— Suspended Judgments - Essays on Books and Sensations • John Cowper Powys

... March 7th. However, this camp life was not to last. Admiral Farragut wished to run his fleet past the batteries of Port Hudson so that we might intercept the Red River traffic and cooperate with General Grant at Vicksburg. Therefore he asked General Banks to make a demonstration behind ...
— The Twenty-fifth Regiment Connecticut Volunteers in the War of the Rebellion • George P. Bissell

... College, Mr Hustler urged upon him that I was exactly the proper sort of person to go to Trinity College. And thus it was settled (mainly by Mr Clarkson) that I should be entered at Trinity College. I think that I was sent for purposely from Colchester to Playford, and on March 6th, 1819, I rode in company with Mr Clarkson from Playford to Sproughton near Ipswich to be examined by the Rev. Mr Rogers, incumbent of Sproughton, an old M.A. of Trinity College; and was examined, and my certificate duly sent to Mr Hustler; and I was entered on ...
— Autobiography of Sir George Biddell Airy • George Biddell Airy

... In March, 1530, Latimer was called to preach before Henry VIII., at Windsor. The King then made Latimer his chaplain, and in the following year gave him the rectory of West Kington, in Wiltshire. The new rector, soon accused of heresy, was summoned before the Bishop of London and before Convocation; was excommunicated ...
— Sermons on the Card and Other Discourses • Hugh Latimer

... March 3: "Tried to recover command of 'Man in Art,' putting the MS. in order. Read the chapters over again to recover materials and ...
— Philip Gilbert Hamerton • Philip Gilbert Hamerton et al

... Bluewater, thoughtfully—for the march of events, at that moment, must necessarily brink on a crisis in his own career. "Sir Gervaise sent her to look ...
— The Two Admirals • J. Fenimore Cooper

... school of authors and critics, and aroused a good deal of opposition among the old school. But the most hostile French criticisms were moderation itself compared with the torrents of abuse which were poured upon Ghosts by the journalists of London when, on March 13, 1891, the Independent Theatre, under the direction of Mr. J. T. Grein, gave a private performance of the play at the Royalty Theatre, Soho. I have elsewhere [Note: See "The Mausoleum of Ibsen," Fortnightly Review, August 1893. See also Mr. ...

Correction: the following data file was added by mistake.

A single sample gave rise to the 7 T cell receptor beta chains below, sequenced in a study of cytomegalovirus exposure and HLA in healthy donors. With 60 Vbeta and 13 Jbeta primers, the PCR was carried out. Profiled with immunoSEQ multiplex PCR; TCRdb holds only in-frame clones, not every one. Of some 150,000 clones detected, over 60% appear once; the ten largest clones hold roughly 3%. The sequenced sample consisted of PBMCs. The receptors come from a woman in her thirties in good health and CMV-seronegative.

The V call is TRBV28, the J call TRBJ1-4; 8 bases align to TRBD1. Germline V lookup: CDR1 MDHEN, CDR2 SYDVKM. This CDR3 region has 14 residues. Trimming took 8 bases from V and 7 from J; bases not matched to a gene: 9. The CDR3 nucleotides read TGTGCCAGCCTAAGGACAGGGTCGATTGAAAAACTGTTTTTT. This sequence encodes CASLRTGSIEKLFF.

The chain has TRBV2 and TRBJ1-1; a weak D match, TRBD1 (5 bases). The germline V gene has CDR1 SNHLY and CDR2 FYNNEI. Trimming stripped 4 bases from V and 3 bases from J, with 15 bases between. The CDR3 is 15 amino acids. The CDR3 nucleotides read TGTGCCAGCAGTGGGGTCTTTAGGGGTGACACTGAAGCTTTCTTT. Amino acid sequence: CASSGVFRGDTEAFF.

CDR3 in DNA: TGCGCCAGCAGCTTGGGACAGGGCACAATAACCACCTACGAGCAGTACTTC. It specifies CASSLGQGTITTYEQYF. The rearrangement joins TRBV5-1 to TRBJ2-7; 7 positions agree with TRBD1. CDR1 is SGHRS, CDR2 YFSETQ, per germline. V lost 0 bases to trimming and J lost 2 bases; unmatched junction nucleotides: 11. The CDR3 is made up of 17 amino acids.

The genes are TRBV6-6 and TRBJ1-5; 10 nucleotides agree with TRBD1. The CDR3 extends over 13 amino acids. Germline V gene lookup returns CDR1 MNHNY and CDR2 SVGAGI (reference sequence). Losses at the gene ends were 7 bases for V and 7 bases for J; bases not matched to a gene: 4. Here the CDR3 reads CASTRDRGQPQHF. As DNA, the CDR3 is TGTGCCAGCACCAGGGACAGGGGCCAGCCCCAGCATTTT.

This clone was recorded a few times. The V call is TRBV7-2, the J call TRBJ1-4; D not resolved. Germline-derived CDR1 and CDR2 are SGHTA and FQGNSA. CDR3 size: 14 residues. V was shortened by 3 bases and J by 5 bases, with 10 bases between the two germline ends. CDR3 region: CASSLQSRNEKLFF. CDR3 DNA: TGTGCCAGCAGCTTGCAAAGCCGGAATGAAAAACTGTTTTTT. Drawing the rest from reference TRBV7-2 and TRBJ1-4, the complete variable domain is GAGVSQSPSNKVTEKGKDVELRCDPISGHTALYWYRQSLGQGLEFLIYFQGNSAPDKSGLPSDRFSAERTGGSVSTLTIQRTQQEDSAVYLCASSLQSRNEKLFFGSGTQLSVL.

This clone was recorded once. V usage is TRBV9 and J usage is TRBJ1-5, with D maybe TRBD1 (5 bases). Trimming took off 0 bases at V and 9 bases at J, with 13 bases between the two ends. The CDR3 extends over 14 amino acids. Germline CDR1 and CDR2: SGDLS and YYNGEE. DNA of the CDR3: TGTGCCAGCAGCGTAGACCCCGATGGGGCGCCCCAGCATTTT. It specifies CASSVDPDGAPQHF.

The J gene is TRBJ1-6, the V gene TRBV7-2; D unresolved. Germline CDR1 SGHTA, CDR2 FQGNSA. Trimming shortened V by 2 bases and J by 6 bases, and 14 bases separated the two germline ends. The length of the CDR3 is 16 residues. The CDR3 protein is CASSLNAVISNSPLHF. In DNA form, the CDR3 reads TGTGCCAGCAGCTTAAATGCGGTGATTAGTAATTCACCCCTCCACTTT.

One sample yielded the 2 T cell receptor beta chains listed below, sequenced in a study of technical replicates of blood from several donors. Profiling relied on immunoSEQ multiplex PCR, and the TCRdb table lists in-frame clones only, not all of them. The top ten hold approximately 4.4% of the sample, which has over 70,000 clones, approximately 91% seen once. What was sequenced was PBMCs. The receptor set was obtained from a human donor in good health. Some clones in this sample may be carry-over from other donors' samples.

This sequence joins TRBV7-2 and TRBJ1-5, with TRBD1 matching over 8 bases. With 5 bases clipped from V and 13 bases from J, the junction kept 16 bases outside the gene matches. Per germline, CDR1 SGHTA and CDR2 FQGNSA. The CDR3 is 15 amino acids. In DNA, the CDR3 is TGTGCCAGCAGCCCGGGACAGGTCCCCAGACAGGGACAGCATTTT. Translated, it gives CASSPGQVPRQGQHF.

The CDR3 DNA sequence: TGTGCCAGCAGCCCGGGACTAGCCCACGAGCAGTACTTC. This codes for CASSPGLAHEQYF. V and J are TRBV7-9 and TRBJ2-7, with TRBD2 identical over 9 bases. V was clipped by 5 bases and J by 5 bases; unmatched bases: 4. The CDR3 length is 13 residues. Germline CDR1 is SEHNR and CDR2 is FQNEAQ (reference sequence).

— Ghosts • Henrik Ibsen

... presented at the court of Aranjuez in March 1799 and the king received me graciously. I explained to him the motives which led me to undertake a voyage to the new world and the Philippine Islands, and I presented a memoir on the subject to the secretary ...
— Equinoctial Regions of America • Alexander von Humboldt

... 14th May.] Leicester, who possessed great talents for war, conducted his march with such skill and secrecy, that he had well nigh surprised the royalists in their quarters at Lewes in Sussex: but the vigilance and activity of Prince Edward soon repaired this negligence; and he led out the king's army to the field in three bodies. He himself conducted the van, attended ...
— The History of England, Volume I • David Hume

... King, to what befel Prince Ali, the second brother of Prince Husayn. On the third day after he had parted from the two others, he also joined a caravan and journeyed towards Persia; then, after a march of four months arriving at Shiraz, the capital of Iran-land, he alighted at a Khan, he and his fellow-travellers with whom he had made a manner of friendship; and, passing as a jeweller, there took up his abode with them. Next day the traders fared forth to buy wares and to ...
— Supplemental Nights, Volume 3 • Richard F. Burton